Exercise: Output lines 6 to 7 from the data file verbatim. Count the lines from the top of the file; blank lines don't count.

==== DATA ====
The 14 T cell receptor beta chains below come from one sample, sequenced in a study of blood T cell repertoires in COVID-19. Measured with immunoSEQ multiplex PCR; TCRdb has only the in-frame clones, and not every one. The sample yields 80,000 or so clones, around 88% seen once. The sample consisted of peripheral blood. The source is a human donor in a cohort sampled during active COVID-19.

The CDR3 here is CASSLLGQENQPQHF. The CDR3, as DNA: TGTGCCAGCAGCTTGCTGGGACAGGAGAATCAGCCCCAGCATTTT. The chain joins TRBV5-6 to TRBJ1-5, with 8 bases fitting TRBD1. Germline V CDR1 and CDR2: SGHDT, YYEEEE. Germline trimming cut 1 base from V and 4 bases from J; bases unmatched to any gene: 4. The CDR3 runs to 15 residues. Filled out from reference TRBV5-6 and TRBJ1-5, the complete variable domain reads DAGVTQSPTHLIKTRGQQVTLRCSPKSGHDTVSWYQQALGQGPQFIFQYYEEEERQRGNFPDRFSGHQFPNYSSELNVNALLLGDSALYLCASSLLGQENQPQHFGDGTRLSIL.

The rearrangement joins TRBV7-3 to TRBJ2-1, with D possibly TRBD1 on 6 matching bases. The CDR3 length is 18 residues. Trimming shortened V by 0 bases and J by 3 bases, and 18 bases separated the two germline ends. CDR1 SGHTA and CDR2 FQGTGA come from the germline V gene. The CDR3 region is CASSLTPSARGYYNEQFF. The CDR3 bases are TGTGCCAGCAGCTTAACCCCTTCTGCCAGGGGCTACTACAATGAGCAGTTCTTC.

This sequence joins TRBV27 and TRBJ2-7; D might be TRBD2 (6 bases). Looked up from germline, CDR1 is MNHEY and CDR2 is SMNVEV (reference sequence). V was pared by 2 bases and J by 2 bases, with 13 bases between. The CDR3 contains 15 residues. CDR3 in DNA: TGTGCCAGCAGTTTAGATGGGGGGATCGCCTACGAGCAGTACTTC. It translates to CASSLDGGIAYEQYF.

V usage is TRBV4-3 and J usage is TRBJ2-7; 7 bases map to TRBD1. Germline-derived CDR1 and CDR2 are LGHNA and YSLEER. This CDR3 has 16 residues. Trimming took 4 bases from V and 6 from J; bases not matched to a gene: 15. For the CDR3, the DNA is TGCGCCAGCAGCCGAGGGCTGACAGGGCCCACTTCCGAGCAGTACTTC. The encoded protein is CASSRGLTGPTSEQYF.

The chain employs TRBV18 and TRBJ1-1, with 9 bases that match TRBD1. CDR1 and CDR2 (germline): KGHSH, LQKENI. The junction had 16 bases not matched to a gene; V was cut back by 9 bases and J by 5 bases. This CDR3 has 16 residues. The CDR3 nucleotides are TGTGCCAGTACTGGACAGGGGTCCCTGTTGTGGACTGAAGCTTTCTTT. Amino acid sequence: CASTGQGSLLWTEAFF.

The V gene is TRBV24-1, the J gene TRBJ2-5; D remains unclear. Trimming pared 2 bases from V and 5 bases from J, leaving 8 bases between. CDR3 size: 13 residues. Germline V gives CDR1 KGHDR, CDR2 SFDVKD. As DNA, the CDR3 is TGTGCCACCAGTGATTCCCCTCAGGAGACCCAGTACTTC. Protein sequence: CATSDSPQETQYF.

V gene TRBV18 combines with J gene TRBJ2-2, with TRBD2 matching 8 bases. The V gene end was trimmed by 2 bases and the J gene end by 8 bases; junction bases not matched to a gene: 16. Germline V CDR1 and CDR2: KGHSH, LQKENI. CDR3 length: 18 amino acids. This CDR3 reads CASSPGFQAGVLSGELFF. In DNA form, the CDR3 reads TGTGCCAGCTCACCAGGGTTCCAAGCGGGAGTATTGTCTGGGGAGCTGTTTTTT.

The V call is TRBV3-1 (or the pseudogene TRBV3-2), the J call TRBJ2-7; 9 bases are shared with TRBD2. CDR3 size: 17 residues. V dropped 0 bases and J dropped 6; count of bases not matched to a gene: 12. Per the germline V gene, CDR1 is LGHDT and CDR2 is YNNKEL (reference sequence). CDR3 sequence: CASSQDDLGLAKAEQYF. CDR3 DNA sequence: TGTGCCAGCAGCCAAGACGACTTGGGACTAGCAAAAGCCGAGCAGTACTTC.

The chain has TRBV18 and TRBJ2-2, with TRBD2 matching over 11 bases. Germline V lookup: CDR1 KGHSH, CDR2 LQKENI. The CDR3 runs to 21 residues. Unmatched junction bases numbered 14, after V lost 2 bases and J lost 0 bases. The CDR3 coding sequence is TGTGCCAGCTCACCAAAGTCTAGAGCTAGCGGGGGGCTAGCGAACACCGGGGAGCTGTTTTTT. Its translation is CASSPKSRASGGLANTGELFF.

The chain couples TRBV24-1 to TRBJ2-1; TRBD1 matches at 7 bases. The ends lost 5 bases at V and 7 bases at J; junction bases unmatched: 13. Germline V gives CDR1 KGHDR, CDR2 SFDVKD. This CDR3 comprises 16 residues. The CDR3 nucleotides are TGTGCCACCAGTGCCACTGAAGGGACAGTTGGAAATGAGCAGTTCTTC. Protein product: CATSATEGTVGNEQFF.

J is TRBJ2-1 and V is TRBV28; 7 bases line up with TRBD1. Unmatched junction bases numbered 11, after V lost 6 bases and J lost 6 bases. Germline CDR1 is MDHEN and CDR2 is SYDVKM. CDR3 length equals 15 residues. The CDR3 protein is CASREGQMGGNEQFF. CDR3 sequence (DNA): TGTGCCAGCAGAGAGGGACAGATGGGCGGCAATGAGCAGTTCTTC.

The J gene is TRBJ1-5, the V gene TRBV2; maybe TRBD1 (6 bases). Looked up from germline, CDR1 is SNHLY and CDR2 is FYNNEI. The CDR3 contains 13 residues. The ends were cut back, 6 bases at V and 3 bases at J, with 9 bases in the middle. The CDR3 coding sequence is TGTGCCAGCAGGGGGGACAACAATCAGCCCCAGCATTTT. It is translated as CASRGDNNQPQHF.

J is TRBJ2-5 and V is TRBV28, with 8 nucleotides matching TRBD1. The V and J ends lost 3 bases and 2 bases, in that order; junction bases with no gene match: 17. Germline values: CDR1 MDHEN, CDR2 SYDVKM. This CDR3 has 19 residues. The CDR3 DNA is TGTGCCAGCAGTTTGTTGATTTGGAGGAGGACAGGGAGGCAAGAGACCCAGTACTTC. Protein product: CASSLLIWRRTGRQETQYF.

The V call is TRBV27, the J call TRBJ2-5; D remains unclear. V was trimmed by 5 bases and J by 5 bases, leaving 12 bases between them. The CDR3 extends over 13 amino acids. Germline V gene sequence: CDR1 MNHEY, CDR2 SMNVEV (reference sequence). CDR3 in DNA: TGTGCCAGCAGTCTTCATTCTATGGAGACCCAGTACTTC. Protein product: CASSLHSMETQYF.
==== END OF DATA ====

The chain employs TRBV18 and TRBJ1-1, with 9 bases that match TRBD1. CDR1 and CDR2 (germline): KGHSH, LQKENI. The junction had 16 bases not matched to a gene; V was cut back by 9 bases and J by 5 bases. This CDR3 has 16 residues. The CDR3 nucleotides are TGTGCCAGTACTGGACAGGGGTCCCTGTTGTGGACTGAAGCTTTCTTT. Amino acid sequence: CASTGQGSLLWTEAFF.

The V gene is TRBV24-1, the J gene TRBJ2-5; D remains unclear. Trimming pared 2 bases from V and 5 bases from J, leaving 8 bases between. CDR3 size: 13 residues. Germline V gives CDR1 KGHDR, CDR2 SFDVKD. As DNA, the CDR3 is TGTGCCACCAGTGATTCCCCTCAGGAGACCCAGTACTTC. Protein sequence: CATSDSPQETQYF.